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Maintenance Man

Maintenance Man

By Reggie Ellis

There is only one man in Woodlake who knows everything about how Woodlake works and how to keep it running smoothly. In fact, his is the only name to ever grace the office door at the City Yard.

"One of the guys stenciled that on the door while I was gone on vacation," Jerry Jordan grumbled under his cowboy mustache as the other workers chided him to take a picture underneath the words "Jerry's Office."

Jordan will retire on April 8, three days after his 62nd birthday, ending 35 years with the city's Public Works Department. He received an award for his dedication to the City of Woodlake at the city council meeting on Feb. 28.

"He is a good guy and someone you can't replace," City Manager Bill Lewis said. "We wish him well, he definitely deserves it."

Jordan was born in Ozark, Ark. on April 5, 1943 where he lived until his family moved to Woodlake in 1954. After graduation from Woodlake High School, and a four-year tour in the Navy, Jordan married his wife Gail, a Woodlake native, and settled down there. In 1970 Jordan began driving a garbage truck for the city. Two-and-a-half years later he moved over to street maintenance working the backhoe to dig ditches to replace, repair and install the city's water lines. In 1988 he was promoted to foreman, the position he still holds.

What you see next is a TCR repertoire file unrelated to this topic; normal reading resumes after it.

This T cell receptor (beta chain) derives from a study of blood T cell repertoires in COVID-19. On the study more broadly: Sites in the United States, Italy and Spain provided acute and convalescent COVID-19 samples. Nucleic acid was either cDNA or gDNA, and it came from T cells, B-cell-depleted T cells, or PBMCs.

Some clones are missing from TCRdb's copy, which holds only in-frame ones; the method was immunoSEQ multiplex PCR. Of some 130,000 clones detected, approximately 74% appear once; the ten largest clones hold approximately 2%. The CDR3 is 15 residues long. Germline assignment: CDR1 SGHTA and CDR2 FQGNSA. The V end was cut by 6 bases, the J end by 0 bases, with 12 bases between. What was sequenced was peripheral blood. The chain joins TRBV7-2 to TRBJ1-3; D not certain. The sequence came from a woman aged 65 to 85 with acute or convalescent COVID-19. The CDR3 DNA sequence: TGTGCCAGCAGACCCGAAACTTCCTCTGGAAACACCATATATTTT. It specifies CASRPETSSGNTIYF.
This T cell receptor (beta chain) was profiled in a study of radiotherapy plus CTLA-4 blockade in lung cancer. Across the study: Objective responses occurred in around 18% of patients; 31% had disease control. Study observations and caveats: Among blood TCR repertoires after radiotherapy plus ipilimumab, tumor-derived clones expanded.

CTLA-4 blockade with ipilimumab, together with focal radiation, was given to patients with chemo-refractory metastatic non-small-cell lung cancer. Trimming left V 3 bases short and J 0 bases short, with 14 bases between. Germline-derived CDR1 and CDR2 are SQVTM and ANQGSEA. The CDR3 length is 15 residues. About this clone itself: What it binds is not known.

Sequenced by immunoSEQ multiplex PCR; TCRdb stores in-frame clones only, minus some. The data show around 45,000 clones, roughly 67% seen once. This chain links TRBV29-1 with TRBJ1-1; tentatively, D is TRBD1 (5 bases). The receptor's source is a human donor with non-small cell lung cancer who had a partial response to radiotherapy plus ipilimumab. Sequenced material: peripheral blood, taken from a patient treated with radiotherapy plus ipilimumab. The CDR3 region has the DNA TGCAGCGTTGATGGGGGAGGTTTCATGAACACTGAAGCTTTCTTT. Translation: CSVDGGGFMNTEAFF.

"There have been some ups and downs but they have treated me well, otherwise I wouldn't have have stayed for as long as I have," Jordan said.

During his 35 years, Jordan has come to know every nook of Woodlake like the back of his hand. Public Works Director Reuben DeLeon said Jordan has the city's entire water system memorized.

"He is old school and a good guy, someone you can't replace," DeLeon said. "His knowledge is invaluable. He knows where everything is, on the surface and below."

Jordan said Woodlake hasn't changed much in 35 years and neither has his job description. He said the biggest change in the way Public Works operates is that any job more than $5,000 must now be open to bid and contracted out.

"It takes work off of us and allows us to do other things we wouldn't have had time for," he said.

DeLeon said in addition to his vast knowledge of the city, Jordan's experience has given him instant credibility with the men that work under his direction.

"He has nurtured the employees to use their creativity which has been instrumental in troubleshooting and problem solving in the field," DeLeon said. "It has really been a pleasure working with him."

The Jordans have three grown children - Lynda Smith of Visalia, Jerry Jr. of San Luis Obispo and Judy Reese of Bakersfield. Jordan said he and his wife don't plan on leaving Woodlake, but would like to do some traveling in the South.

"My wife was born here and I've spent most of my life here. Our roots are here, so we will probably stay," Jordan said.

Woodlake wouldn't want all that knowledge leaving town anyway!

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